Liz Truss may face House of Lords rebellion over Northern Ireland bill

Concern proposed legislation to rip up part of post-Brexit arrangement would give ministers ‘dictatorial’ powers to pass laws

Liz Truss is facing a potential House of Lords rebellion over proposed legislation to rip up part of the Brexit arrangements for Northern Ireland amid concerns that it gives ministers “dictatorial” powers to pen and pass laws without scrutiny.

About 50 Conservative, Labour and cross party peers were due to meet on Wednesday to discuss how they can amend or halt the Northern Ireland bill which has already passed through the House of Commons.

They will be getting advice from legal and constitutional experts on the options including strategies for delaying the bill or using a process that could collapse it altogether. Peers have not yet been told when the bill returns for its second reading but are predicting heavy defeats.

They say there is growing concern not just over the well-publicised proposals to enable the government to rip up parts of the post-Brexit Northern Ireland protocol but also ministerial powers the bill would give ministers to introduce laws as long as they deem them “appropriate”.


“My concern is not so much the Brexit issue, but the constitutional issue. The Henry VIII powers are extraordinary here. In my view we would turn the country into an elected dictatorship rather than a parliamentary democracy and I don’t use those words lightly,” said one peer.

“What is happening here is parliament is going to give a carte blanche to any minister to do whatever they want to do without any explanation, including breaking international law.”

Another said: “We do need to be very careful here that we are not ripping up international treaties” adding that it would be “very very unwise not to have some element of parliamentary inspection”.

The peer said there was “great unhappiness” among some Conservative party peers “and in the main opposition” benches over the prospect of “weakening” parliamentary control.

Negotiated solution

The earliest the bill, which was tabled by Liz Truss this summer, can be debated in the Lords is the second week in October but there are hopes that it will be delayed to further to enable the EU and the UK to find a negotiated solution to the Brexit row.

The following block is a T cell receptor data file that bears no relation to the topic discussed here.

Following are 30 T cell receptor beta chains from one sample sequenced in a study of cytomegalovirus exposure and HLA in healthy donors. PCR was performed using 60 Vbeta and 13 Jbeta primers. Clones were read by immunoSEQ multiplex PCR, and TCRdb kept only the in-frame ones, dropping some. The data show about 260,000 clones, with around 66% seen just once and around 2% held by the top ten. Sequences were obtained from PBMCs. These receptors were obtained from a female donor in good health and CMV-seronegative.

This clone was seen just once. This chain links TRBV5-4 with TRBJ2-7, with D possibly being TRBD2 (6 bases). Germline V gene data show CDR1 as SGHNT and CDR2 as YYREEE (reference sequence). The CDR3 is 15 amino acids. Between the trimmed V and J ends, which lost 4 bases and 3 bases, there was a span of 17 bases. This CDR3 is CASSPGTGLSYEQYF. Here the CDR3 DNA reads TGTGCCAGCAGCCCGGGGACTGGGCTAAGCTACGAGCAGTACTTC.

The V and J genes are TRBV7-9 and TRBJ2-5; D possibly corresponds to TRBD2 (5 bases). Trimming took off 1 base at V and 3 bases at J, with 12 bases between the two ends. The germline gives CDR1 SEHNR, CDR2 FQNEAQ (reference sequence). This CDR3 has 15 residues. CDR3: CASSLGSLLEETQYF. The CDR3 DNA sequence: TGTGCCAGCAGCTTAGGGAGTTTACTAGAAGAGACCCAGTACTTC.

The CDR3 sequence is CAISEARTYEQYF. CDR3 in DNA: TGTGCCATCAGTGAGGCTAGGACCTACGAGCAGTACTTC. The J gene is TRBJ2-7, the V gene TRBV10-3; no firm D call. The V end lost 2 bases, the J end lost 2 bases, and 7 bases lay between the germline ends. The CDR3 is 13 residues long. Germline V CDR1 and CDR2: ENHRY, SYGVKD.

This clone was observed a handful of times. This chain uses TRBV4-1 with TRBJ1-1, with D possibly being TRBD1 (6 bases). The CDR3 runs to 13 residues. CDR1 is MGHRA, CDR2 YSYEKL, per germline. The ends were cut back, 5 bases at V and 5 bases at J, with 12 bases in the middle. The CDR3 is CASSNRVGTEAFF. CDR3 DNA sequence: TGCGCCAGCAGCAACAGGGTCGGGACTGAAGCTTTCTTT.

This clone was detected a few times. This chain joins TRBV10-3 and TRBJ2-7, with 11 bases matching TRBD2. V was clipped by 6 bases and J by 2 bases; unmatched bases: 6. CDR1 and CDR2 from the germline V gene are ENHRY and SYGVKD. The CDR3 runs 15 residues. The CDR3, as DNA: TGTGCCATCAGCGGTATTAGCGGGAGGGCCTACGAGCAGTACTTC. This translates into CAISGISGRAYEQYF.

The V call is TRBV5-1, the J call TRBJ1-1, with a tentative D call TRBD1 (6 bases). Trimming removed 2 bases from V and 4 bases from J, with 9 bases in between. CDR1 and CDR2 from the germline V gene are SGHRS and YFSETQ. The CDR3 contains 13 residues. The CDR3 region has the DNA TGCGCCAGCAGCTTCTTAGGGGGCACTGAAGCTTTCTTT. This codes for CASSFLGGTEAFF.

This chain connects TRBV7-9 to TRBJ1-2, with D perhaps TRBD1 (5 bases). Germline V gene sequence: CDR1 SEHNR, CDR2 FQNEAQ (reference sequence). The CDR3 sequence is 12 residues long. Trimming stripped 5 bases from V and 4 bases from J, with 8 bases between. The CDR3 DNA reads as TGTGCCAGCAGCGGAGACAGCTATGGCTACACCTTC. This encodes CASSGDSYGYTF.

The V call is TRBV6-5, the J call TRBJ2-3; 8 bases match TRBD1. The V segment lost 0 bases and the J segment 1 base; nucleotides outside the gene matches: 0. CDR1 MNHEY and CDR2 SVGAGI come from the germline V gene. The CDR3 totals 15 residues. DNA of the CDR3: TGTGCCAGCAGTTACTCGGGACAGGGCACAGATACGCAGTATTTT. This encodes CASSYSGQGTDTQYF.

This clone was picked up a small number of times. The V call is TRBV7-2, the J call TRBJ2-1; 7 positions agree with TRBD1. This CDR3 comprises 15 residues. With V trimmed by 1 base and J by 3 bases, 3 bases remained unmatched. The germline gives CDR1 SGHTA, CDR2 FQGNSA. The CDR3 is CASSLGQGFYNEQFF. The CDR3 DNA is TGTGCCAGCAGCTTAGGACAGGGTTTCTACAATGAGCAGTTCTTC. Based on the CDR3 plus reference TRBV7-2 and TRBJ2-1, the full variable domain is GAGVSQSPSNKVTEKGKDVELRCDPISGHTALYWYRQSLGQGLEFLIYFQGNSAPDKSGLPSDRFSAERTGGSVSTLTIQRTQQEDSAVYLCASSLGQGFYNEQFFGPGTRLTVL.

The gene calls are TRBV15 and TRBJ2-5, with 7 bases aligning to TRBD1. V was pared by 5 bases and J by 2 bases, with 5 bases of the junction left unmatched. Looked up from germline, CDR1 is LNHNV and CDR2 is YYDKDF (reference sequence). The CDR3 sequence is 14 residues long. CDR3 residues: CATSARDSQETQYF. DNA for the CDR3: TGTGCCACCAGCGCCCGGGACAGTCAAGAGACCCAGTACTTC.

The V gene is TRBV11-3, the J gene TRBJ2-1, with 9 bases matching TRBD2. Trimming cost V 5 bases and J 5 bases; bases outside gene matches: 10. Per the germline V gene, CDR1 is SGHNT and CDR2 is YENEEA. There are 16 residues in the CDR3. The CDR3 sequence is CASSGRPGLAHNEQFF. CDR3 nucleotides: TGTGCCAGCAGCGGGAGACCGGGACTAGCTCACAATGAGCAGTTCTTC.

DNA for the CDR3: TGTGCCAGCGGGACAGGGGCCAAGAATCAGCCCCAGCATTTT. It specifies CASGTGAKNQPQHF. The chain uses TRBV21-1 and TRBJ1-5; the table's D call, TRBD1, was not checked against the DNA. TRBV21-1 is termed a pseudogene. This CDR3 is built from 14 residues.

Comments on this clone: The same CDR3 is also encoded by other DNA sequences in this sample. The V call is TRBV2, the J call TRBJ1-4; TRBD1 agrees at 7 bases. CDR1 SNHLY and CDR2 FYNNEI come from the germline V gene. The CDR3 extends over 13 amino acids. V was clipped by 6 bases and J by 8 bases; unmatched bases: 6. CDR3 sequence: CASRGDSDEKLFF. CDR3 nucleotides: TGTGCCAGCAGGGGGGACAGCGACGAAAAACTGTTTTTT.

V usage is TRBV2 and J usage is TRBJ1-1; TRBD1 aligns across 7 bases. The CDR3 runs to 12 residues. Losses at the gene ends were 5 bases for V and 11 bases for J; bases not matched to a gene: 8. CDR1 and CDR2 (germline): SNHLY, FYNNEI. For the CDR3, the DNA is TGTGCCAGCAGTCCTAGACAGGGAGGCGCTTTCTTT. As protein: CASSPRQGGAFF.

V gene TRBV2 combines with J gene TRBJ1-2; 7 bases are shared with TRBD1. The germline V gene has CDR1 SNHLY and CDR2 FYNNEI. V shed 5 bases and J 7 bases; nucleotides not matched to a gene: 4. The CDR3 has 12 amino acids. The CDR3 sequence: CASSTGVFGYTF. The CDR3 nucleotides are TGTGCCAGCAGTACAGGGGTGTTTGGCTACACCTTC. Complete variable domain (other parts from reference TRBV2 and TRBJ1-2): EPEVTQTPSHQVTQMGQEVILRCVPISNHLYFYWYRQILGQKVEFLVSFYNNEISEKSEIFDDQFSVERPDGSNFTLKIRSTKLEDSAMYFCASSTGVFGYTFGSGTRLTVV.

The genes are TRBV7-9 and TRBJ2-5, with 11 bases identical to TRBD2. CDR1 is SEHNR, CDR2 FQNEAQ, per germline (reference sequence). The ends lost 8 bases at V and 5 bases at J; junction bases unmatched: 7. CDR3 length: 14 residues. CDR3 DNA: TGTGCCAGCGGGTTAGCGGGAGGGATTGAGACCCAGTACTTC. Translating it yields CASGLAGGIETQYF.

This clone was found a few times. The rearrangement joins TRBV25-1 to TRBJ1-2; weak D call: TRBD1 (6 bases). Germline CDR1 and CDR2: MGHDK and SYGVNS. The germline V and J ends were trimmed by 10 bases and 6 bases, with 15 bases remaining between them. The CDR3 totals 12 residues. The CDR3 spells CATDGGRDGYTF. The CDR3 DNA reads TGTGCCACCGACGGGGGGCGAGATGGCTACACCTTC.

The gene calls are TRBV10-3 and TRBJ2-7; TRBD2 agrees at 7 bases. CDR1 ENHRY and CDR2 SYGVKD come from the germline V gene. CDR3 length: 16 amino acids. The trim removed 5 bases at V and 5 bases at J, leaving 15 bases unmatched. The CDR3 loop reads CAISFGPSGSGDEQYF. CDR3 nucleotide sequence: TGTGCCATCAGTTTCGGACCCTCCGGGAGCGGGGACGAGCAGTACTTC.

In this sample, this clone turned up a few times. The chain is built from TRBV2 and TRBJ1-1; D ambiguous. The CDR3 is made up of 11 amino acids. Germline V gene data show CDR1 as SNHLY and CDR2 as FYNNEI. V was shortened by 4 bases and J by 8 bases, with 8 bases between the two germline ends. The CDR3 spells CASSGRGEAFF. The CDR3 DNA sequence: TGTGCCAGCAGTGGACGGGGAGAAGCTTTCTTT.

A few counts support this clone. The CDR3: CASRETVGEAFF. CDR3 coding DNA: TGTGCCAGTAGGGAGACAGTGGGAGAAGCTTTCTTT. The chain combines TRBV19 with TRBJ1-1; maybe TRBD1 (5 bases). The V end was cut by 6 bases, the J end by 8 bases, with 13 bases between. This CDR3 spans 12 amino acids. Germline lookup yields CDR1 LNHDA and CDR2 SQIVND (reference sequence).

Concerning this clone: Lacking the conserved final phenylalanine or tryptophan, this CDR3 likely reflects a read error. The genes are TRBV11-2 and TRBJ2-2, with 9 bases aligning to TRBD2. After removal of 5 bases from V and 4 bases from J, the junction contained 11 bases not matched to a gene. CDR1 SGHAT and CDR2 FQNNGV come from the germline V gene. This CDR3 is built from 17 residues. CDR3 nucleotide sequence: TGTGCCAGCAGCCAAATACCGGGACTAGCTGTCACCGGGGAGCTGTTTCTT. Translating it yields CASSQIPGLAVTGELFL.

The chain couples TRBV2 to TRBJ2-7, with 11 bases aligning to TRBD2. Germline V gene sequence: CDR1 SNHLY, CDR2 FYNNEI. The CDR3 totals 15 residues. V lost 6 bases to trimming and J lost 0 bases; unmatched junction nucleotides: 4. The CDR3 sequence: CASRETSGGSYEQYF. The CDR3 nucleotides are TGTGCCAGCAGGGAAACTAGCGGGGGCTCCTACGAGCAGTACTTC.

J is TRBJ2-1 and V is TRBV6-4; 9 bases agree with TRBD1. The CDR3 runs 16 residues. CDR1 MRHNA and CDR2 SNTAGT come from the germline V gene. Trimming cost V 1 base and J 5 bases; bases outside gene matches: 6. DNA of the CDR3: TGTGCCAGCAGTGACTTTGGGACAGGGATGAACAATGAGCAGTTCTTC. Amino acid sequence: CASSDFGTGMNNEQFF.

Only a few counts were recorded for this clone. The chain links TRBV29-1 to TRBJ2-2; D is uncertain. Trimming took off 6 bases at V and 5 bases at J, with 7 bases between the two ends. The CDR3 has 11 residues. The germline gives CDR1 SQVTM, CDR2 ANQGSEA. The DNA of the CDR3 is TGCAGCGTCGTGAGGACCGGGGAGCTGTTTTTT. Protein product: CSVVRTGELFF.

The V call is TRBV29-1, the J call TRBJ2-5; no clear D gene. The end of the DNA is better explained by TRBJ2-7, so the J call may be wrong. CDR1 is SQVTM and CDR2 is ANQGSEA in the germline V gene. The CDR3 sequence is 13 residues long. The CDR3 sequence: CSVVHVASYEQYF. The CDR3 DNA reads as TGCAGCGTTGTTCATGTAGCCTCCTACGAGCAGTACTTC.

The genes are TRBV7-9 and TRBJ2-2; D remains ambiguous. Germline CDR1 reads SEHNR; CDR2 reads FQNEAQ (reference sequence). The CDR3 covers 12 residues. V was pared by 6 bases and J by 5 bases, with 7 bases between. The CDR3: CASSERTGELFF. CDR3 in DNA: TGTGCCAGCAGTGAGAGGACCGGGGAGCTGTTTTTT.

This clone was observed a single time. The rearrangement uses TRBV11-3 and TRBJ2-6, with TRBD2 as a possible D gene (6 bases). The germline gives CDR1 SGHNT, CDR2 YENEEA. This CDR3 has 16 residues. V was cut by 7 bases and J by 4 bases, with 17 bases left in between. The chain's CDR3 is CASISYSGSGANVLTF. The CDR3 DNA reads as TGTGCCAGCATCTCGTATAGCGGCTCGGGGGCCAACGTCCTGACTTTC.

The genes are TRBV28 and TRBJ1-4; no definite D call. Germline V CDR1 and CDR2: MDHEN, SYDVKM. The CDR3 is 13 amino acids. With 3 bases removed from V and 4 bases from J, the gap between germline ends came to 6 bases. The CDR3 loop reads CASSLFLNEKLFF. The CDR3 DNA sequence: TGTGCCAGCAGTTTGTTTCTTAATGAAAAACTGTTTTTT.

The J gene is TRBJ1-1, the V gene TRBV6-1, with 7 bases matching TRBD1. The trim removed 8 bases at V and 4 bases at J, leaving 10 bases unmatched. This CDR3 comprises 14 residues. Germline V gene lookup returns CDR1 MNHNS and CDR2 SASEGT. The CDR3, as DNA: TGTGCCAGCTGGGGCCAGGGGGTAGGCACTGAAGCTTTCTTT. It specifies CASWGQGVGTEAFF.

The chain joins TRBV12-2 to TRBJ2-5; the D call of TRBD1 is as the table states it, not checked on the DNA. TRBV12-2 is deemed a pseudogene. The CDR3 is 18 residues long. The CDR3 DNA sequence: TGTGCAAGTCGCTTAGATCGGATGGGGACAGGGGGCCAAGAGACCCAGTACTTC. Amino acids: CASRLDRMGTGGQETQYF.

One option to scupper the bill’s passage is to put forward an amendment to delay the bill for one day and nine months which would push it into the second half of 2023.

UK government sources have defended the bill, arguing it applies to a very narrow set of rules, which it feels it must change without the consent of the EU.

Questions have been raised about clauses in the bill that state “a minister of the crown may, by regulations, make any provision which the minister considers appropriate in connection with the Northern Ireland protocol”. Another proposes to confer similar powers on the treasury or HMRC.

Katy Hayward, professor of sociology at Queens university and an expert on the protocol, said: “The super Henry VIII powers confer upon ministers a licence to legislate far beyond the scope of the protocol.

“If the government’s intention is to use these powers merely to make technical adjustments, why are they so broad and open-ended?”

While Brussels is braced for a bruising battle in the weeks ahead hopes have been raised that the UK would re enter talks with the EU to find a negotiated solution.

Opportunity exists

Ms Truss is due to meet the president of the European Commission, Ursula von der Leyen, in New York on Wednesday and agreed with Taoiseach Micheál Martin at a meeting in London on Sunday that an opportunity for a new attempt at talks existed.

European relations will also be tested at an EU-UK specialised committee on EU funded programmes due to take place on Thursday. The committee will discuss the UK’s continued exclusion from the flagship Horizon Europe science scheme in retaliation over the UK’s failure to implement the NI protocol.

A government spokesperson said the powers in the NI bill were “restricted” and could only be used in connection with certain provisions, for example changing VAT rules in NI and “necessary” to deliver arrangements such as green and red lanes for trucks.

“Our preference has always been to find a negotiated solution to the issues of the protocol, but we need to act to protect the Belfast Good Friday Agreement. Our legislation avoids a hard border, protects the integrity of the UK and safeguards the EU single market,” the spokesperson said. - Guardian